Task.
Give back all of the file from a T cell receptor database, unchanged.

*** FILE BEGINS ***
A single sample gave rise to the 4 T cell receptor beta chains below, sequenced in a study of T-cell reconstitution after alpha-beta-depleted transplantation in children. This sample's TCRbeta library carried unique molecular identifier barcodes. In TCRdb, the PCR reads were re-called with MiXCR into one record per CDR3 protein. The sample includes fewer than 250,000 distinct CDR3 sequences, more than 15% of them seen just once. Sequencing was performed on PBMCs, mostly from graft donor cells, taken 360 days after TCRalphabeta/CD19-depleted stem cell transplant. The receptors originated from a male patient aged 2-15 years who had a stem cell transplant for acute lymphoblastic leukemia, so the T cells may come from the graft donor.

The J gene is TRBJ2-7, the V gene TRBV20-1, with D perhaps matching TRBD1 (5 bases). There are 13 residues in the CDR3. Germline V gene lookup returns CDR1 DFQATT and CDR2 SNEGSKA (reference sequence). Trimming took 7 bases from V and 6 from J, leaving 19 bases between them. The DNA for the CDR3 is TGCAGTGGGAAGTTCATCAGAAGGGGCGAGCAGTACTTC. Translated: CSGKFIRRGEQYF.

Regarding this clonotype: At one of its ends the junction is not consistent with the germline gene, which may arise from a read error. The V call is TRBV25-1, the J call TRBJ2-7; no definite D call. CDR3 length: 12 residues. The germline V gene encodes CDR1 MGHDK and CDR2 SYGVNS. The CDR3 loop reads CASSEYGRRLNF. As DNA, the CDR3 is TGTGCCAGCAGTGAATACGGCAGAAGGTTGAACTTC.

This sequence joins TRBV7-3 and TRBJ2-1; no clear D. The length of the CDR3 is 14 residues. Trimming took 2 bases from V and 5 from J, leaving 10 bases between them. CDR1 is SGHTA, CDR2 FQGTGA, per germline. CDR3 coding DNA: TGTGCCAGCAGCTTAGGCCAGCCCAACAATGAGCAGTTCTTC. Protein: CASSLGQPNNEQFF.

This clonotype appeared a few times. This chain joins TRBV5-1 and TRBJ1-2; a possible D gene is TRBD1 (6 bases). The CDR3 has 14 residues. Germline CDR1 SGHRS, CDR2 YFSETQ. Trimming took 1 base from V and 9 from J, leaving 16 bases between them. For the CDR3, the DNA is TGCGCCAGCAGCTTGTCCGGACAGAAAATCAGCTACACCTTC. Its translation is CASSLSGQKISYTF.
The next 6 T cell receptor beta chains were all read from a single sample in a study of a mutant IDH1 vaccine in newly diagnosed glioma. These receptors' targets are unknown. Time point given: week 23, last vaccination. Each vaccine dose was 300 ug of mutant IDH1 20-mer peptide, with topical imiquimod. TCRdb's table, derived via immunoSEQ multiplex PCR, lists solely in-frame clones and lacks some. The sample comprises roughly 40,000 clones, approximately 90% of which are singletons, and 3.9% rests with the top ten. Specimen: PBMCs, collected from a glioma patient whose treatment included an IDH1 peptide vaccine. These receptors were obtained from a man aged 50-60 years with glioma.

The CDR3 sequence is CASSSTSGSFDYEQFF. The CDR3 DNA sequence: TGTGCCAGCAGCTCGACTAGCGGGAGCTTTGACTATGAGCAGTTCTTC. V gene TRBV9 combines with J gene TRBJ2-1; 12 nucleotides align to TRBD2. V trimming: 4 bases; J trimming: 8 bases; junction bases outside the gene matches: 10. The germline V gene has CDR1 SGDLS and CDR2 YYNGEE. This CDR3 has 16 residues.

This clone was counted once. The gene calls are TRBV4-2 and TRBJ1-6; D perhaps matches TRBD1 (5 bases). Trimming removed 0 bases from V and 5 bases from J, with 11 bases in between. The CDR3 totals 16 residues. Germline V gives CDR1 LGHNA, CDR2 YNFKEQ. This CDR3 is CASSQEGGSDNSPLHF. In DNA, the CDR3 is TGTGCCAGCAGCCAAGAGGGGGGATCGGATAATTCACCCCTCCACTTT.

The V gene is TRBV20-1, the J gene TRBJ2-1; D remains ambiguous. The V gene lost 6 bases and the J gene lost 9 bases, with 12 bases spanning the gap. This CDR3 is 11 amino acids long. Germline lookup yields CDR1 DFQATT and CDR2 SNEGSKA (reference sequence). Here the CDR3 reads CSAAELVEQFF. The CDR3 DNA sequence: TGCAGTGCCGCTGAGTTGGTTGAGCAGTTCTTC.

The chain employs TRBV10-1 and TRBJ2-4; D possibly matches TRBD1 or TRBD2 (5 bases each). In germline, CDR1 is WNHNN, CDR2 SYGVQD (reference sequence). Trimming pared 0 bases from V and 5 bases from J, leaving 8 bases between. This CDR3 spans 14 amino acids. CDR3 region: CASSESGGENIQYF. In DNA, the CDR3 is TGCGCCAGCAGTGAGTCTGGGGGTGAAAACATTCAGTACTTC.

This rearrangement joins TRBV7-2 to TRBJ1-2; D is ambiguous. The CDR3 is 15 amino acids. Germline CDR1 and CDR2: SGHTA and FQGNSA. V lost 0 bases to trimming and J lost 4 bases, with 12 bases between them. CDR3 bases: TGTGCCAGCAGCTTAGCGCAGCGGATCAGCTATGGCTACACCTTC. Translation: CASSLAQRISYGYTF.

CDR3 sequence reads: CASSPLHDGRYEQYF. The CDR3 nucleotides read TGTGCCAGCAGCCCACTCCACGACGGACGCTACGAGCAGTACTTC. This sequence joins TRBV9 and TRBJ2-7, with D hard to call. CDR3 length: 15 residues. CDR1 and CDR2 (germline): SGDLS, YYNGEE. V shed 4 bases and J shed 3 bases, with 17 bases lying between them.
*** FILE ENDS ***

A single sample gave rise to the 4 T cell receptor beta chains below, sequenced in a study of T-cell reconstitution after alpha-beta-depleted transplantation in children. This sample's TCRbeta library carried unique molecular identifier barcodes. In TCRdb, the PCR reads were re-called with MiXCR into one record per CDR3 protein. The sample includes fewer than 250,000 distinct CDR3 sequences, more than 15% of them seen just once. Sequencing was performed on PBMCs, mostly from graft donor cells, taken 360 days after TCRalphabeta/CD19-depleted stem cell transplant. The receptors originated from a male patient aged 2-15 years who had a stem cell transplant for acute lymphoblastic leukemia, so the T cells may come from the graft donor.

The J gene is TRBJ2-7, the V gene TRBV20-1, with D perhaps matching TRBD1 (5 bases). There are 13 residues in the CDR3. Germline V gene lookup returns CDR1 DFQATT and CDR2 SNEGSKA (reference sequence). Trimming took 7 bases from V and 6 from J, leaving 19 bases between them. The DNA for the CDR3 is TGCAGTGGGAAGTTCATCAGAAGGGGCGAGCAGTACTTC. Translated: CSGKFIRRGEQYF.

Regarding this clonotype: At one of its ends the junction is not consistent with the germline gene, which may arise from a read error. The V call is TRBV25-1, the J call TRBJ2-7; no definite D call. CDR3 length: 12 residues. The germline V gene encodes CDR1 MGHDK and CDR2 SYGVNS. The CDR3 loop reads CASSEYGRRLNF. As DNA, the CDR3 is TGTGCCAGCAGTGAATACGGCAGAAGGTTGAACTTC.

This sequence joins TRBV7-3 and TRBJ2-1; no clear D. The length of the CDR3 is 14 residues. Trimming took 2 bases from V and 5 from J, leaving 10 bases between them. CDR1 is SGHTA, CDR2 FQGTGA, per germline. CDR3 coding DNA: TGTGCCAGCAGCTTAGGCCAGCCCAACAATGAGCAGTTCTTC. Protein: CASSLGQPNNEQFF.

This clonotype appeared a few times. This chain joins TRBV5-1 and TRBJ1-2; a possible D gene is TRBD1 (6 bases). The CDR3 has 14 residues. Germline CDR1 SGHRS, CDR2 YFSETQ. Trimming took 1 base from V and 9 from J, leaving 16 bases between them. For the CDR3, the DNA is TGCGCCAGCAGCTTGTCCGGACAGAAAATCAGCTACACCTTC. Its translation is CASSLSGQKISYTF.
The next 6 T cell receptor beta chains were all read from a single sample in a study of a mutant IDH1 vaccine in newly diagnosed glioma. These receptors' targets are unknown. Time point given: week 23, last vaccination. Each vaccine dose was 300 ug of mutant IDH1 20-mer peptide, with topical imiquimod. TCRdb's table, derived via immunoSEQ multiplex PCR, lists solely in-frame clones and lacks some. The sample comprises roughly 40,000 clones, approximately 90% of which are singletons, and 3.9% rests with the top ten. Specimen: PBMCs, collected from a glioma patient whose treatment included an IDH1 peptide vaccine. These receptors were obtained from a man aged 50-60 years with glioma.

The CDR3 sequence is CASSSTSGSFDYEQFF. The CDR3 DNA sequence: TGTGCCAGCAGCTCGACTAGCGGGAGCTTTGACTATGAGCAGTTCTTC. V gene TRBV9 combines with J gene TRBJ2-1; 12 nucleotides align to TRBD2. V trimming: 4 bases; J trimming: 8 bases; junction bases outside the gene matches: 10. The germline V gene has CDR1 SGDLS and CDR2 YYNGEE. This CDR3 has 16 residues.

This clone was counted once. The gene calls are TRBV4-2 and TRBJ1-6; D perhaps matches TRBD1 (5 bases). Trimming removed 0 bases from V and 5 bases from J, with 11 bases in between. The CDR3 totals 16 residues. Germline V gives CDR1 LGHNA, CDR2 YNFKEQ. This CDR3 is CASSQEGGSDNSPLHF. In DNA, the CDR3 is TGTGCCAGCAGCCAAGAGGGGGGATCGGATAATTCACCCCTCCACTTT.

The V gene is TRBV20-1, the J gene TRBJ2-1; D remains ambiguous. The V gene lost 6 bases and the J gene lost 9 bases, with 12 bases spanning the gap. This CDR3 is 11 amino acids long. Germline lookup yields CDR1 DFQATT and CDR2 SNEGSKA (reference sequence). Here the CDR3 reads CSAAELVEQFF. The CDR3 DNA sequence: TGCAGTGCCGCTGAGTTGGTTGAGCAGTTCTTC.

The chain employs TRBV10-1 and TRBJ2-4; D possibly matches TRBD1 or TRBD2 (5 bases each). In germline, CDR1 is WNHNN, CDR2 SYGVQD (reference sequence). Trimming pared 0 bases from V and 5 bases from J, leaving 8 bases between. This CDR3 spans 14 amino acids. CDR3 region: CASSESGGENIQYF. In DNA, the CDR3 is TGCGCCAGCAGTGAGTCTGGGGGTGAAAACATTCAGTACTTC.

This rearrangement joins TRBV7-2 to TRBJ1-2; D is ambiguous. The CDR3 is 15 amino acids. Germline CDR1 and CDR2: SGHTA and FQGNSA. V lost 0 bases to trimming and J lost 4 bases, with 12 bases between them. CDR3 bases: TGTGCCAGCAGCTTAGCGCAGCGGATCAGCTATGGCTACACCTTC. Translation: CASSLAQRISYGYTF.

CDR3 sequence reads: CASSPLHDGRYEQYF. The CDR3 nucleotides read TGTGCCAGCAGCCCACTCCACGACGGACGCTACGAGCAGTACTTC. This sequence joins TRBV9 and TRBJ2-7, with D hard to call. CDR3 length: 15 residues. CDR1 and CDR2 (germline): SGDLS, YYNGEE. V shed 4 bases and J shed 3 bases, with 17 bases lying between them.